sintaur t1_iyil2t3 wrote

> Over a period of 36 hours, tens of thousands of workers pulled the spikes from the west rail of all the broad gauge lines in the South, moved them 3 in (76 mm) east and spiked them back in place.[6] The new gauge was close enough that standard gauge equipment could run on it without problem. By June 1886, all major railroads in North America, an estimated 11,500 miles (18,500 km), were using approximately the same gauge. To facilitate the change, the inside spikes had been hammered into place at the new gauge in advance of the change.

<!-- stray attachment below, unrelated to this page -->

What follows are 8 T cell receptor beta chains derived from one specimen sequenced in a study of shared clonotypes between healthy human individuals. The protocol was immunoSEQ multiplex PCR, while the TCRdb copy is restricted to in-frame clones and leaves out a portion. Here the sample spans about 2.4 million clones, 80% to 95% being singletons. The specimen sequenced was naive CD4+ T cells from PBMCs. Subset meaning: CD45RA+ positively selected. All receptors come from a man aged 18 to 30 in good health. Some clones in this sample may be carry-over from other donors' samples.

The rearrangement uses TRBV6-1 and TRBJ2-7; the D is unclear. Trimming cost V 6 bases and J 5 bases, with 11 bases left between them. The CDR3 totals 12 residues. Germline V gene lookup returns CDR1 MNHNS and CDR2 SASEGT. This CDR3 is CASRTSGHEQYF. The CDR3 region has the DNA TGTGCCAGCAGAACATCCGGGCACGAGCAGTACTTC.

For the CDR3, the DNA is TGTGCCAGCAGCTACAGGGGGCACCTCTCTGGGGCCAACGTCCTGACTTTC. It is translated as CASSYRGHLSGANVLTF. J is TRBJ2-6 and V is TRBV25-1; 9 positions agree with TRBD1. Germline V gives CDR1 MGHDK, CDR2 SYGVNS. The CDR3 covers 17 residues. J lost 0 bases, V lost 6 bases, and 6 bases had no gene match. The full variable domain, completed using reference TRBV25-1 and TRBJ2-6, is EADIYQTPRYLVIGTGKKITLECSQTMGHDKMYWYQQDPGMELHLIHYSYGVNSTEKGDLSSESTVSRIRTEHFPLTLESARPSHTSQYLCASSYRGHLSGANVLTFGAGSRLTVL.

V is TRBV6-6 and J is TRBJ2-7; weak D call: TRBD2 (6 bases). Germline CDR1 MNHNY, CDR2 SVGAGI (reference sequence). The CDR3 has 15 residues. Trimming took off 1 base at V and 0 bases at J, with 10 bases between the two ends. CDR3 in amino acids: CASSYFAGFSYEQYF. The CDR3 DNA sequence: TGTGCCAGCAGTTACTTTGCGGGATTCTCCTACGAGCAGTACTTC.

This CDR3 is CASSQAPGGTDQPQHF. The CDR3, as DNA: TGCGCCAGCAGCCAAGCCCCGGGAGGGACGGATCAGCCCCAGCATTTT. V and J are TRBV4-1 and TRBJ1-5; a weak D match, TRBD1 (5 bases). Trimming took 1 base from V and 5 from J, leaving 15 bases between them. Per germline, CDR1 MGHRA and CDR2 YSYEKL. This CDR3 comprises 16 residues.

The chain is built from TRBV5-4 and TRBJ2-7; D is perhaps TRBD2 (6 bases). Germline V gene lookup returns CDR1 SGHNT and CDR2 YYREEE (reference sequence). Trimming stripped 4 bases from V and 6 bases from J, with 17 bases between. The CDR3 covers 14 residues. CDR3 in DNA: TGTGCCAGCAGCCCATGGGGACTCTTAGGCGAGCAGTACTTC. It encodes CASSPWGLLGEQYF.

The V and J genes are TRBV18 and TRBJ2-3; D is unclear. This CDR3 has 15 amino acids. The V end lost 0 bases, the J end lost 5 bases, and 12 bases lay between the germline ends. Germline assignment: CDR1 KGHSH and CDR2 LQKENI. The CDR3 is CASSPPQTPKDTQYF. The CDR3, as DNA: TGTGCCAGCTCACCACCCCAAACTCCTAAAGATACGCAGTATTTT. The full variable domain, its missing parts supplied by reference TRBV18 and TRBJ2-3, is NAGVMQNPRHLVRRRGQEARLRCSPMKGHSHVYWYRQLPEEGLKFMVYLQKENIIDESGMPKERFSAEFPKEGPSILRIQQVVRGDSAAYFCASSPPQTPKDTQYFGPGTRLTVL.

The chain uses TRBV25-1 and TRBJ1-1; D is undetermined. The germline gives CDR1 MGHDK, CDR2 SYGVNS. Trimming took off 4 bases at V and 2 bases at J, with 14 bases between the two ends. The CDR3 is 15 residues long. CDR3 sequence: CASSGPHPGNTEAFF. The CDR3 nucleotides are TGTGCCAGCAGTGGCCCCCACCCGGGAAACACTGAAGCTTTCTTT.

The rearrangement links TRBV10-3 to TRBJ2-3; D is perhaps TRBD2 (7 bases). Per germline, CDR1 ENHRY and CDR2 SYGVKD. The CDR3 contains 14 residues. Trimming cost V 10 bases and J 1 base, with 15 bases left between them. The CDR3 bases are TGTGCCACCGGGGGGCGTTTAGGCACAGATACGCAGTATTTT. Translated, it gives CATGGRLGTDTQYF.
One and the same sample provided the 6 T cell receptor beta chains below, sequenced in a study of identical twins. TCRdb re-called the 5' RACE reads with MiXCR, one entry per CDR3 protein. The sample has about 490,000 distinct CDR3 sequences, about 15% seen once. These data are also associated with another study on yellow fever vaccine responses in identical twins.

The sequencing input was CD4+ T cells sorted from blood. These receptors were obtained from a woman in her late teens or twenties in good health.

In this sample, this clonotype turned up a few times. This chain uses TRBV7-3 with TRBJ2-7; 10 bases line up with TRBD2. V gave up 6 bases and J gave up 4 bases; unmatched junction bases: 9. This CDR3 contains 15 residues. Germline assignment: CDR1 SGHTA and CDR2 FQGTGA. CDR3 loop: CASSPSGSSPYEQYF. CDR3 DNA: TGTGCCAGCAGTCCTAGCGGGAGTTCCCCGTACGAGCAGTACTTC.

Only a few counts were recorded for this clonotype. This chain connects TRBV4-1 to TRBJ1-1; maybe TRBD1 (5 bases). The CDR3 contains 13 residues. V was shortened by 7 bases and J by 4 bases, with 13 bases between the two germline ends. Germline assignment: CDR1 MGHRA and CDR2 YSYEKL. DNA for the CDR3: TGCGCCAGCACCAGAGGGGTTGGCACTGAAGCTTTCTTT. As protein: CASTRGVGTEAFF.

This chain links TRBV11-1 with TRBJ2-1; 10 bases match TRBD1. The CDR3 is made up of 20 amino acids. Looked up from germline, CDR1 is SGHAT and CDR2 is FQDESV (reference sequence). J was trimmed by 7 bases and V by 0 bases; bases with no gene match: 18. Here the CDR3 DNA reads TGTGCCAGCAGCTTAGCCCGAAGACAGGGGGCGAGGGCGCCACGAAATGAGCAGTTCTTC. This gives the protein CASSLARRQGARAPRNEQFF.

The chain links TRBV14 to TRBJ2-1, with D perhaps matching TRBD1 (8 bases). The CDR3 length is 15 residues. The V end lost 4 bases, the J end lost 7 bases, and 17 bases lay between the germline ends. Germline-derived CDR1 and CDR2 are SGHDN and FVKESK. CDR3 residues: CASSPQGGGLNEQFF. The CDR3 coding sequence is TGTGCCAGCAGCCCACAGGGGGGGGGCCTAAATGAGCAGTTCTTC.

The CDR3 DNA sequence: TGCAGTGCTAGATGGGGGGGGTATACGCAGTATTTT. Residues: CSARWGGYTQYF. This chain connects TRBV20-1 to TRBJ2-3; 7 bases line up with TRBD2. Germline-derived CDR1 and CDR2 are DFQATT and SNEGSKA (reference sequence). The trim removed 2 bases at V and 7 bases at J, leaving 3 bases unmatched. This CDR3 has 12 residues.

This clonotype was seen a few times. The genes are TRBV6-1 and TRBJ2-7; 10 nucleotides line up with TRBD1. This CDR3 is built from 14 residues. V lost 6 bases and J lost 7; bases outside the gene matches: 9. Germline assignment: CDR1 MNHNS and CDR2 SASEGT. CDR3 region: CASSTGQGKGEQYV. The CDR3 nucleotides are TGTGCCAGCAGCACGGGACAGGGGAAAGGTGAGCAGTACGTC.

sintaur t1_iu22ohs wrote


Other scientists: Mars is dead. It can't tectonic.

This paper : Whoo-hoo-hoo, look who knows so much. It just so happens that Mars here is only MOSTLY dead. There's a big difference between mostly dead and all dead. Mostly dead is slightly alive. With all dead, well, with all dead there's usually only one thing you can do.

Other scientists : What's that?

This paper : send rovers across the planet and look for loose change.